Daily Life of a Medieval Villein
The daily life of a Medieval Villein was hard. The Medieval Villein had to labor on the lord's domain for two or three days each week, and at specially busy seasons, such as ploughing and harvesting the Medieval Villein had to do extra work. The daily life of a Medieval Villein was dictated by the requirements of the lord of the manor. A Medieval Villein also had to make certain payments, either in money or more often in grain, honey, eggs, or other produce. When a Medieval Villein ground the wheat he was obliged to use the lord's mill, and pay the customary charge. In theory the lord could tax his villeins as heavily and make them work as hard as he pleased, but the fear of losing his tenants prevented him from imposing too great burdens on the daily life of the Medieval Villein.
The Villeins and their Common Use of Non-arable Land
Besides the Medieval Villein holding farm land, which in England averaged about thirty acres, each Medieval Villein had certain rights over the non-arable land of the manor. A Medieval Villein could cut a limited amount of hay from the meadow. He could turn so many farm animals such as cattle, geese and swine on the waste. A Medieval Villein was also given the privilege of taking wood from the forest for fuel and building purposes. The holding of a Medieval Villein included a house in the village.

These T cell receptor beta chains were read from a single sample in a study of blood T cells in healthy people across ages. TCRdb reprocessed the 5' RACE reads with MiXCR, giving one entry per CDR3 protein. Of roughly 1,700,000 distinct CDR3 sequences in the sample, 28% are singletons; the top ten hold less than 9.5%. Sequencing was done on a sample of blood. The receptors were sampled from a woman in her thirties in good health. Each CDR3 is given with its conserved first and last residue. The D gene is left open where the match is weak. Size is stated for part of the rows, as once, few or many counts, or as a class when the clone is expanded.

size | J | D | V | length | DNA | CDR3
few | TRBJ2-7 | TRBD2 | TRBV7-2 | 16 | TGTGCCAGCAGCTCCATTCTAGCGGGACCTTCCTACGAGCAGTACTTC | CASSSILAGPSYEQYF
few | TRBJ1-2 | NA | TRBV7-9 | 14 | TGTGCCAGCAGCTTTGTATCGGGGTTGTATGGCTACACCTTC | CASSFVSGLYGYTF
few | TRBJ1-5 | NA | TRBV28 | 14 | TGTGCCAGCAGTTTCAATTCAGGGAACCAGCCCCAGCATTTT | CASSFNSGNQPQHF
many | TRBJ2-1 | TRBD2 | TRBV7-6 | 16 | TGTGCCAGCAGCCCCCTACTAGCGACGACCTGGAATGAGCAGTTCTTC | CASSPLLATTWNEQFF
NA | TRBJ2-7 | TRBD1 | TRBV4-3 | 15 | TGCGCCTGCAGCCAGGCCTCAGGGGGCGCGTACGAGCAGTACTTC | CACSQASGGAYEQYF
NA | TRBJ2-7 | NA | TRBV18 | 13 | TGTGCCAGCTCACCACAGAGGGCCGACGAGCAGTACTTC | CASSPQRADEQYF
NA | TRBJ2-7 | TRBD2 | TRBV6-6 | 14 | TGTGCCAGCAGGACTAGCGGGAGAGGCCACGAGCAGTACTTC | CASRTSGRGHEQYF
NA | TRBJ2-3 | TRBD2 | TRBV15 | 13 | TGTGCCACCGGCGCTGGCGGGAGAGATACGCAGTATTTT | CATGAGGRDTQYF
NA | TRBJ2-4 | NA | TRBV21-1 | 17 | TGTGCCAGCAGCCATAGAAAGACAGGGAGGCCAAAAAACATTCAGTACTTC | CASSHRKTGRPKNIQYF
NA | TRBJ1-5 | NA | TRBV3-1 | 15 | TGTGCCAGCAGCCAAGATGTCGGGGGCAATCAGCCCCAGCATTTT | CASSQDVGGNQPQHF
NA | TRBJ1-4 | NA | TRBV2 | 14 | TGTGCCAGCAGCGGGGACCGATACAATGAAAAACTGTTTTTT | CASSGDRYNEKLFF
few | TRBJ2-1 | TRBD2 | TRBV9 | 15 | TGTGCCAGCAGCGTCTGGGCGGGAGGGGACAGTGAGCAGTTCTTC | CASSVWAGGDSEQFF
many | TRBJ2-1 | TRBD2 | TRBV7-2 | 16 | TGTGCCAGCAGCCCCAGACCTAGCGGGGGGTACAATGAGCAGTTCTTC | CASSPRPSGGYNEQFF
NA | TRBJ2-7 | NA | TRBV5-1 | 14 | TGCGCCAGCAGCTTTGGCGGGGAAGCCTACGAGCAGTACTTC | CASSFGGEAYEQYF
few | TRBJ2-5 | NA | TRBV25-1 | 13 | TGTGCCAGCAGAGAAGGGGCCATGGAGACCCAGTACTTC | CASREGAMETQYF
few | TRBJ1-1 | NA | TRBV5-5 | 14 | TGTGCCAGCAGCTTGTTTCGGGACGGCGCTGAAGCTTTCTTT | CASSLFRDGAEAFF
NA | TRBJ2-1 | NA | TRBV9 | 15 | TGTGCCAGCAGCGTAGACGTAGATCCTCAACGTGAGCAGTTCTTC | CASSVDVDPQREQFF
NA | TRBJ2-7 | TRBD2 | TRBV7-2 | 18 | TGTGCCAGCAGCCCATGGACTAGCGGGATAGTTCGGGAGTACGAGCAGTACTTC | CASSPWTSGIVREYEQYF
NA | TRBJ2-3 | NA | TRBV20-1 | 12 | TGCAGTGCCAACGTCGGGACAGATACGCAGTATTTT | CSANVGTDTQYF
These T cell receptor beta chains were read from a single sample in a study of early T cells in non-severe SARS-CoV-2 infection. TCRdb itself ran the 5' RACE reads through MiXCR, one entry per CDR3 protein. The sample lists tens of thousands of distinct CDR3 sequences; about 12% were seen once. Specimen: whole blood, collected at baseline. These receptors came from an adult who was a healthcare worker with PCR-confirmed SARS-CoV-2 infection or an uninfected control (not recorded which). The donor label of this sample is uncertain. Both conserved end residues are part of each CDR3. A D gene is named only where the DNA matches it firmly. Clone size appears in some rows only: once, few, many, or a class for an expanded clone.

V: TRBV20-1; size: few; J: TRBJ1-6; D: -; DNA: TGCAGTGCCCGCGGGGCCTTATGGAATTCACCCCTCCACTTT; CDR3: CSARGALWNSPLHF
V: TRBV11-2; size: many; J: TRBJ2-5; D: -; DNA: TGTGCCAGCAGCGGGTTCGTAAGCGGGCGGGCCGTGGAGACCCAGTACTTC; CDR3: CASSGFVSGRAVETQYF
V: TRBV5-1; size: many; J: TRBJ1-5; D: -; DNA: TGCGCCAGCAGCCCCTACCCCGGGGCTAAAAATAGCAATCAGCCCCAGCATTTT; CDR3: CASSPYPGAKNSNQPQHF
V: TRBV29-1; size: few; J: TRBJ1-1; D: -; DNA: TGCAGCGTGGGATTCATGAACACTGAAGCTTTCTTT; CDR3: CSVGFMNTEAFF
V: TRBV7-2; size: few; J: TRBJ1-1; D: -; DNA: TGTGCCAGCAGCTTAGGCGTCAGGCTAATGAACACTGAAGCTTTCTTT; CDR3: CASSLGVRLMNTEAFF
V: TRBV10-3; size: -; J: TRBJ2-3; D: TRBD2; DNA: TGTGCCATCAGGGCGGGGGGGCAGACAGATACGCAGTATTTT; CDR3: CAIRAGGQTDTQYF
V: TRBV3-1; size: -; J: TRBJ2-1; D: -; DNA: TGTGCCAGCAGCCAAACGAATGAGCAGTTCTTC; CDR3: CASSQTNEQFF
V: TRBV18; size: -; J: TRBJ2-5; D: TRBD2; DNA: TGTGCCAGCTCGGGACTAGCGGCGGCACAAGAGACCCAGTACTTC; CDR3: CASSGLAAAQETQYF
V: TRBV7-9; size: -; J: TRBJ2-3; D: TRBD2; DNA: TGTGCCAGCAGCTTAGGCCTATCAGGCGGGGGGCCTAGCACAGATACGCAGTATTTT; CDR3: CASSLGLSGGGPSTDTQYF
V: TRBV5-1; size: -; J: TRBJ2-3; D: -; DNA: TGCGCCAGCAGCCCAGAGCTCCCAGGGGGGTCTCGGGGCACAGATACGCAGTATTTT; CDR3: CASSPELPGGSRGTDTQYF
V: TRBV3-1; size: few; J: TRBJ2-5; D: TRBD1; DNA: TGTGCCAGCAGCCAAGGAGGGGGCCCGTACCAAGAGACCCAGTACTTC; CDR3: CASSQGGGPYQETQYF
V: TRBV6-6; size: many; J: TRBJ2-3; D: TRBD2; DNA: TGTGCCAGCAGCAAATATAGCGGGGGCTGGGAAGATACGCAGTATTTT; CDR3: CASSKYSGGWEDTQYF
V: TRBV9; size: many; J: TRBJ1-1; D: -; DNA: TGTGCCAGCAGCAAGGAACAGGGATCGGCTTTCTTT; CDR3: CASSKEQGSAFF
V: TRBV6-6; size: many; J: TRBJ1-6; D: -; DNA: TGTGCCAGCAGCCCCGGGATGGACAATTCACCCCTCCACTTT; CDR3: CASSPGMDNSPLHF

The clothes of a Medieval Villein
The clothes of a Medieval Villein were basic and practical. The clothing or dress of a Medieval Villein consisted of:
- A blouse of cloth or skin fastened by a leather belt round the waist, from his belt there hung a sheath for a knife
- An overcoat or mantle of thick woollen material, which fell from his shoulders to half-way down his legs
- Short woollen trousers,
- A woollen hat
- Gloves were only worn for their practical clothing value and were padded for use in tasks such as hedging
- Shoes or large boots were worn on his feet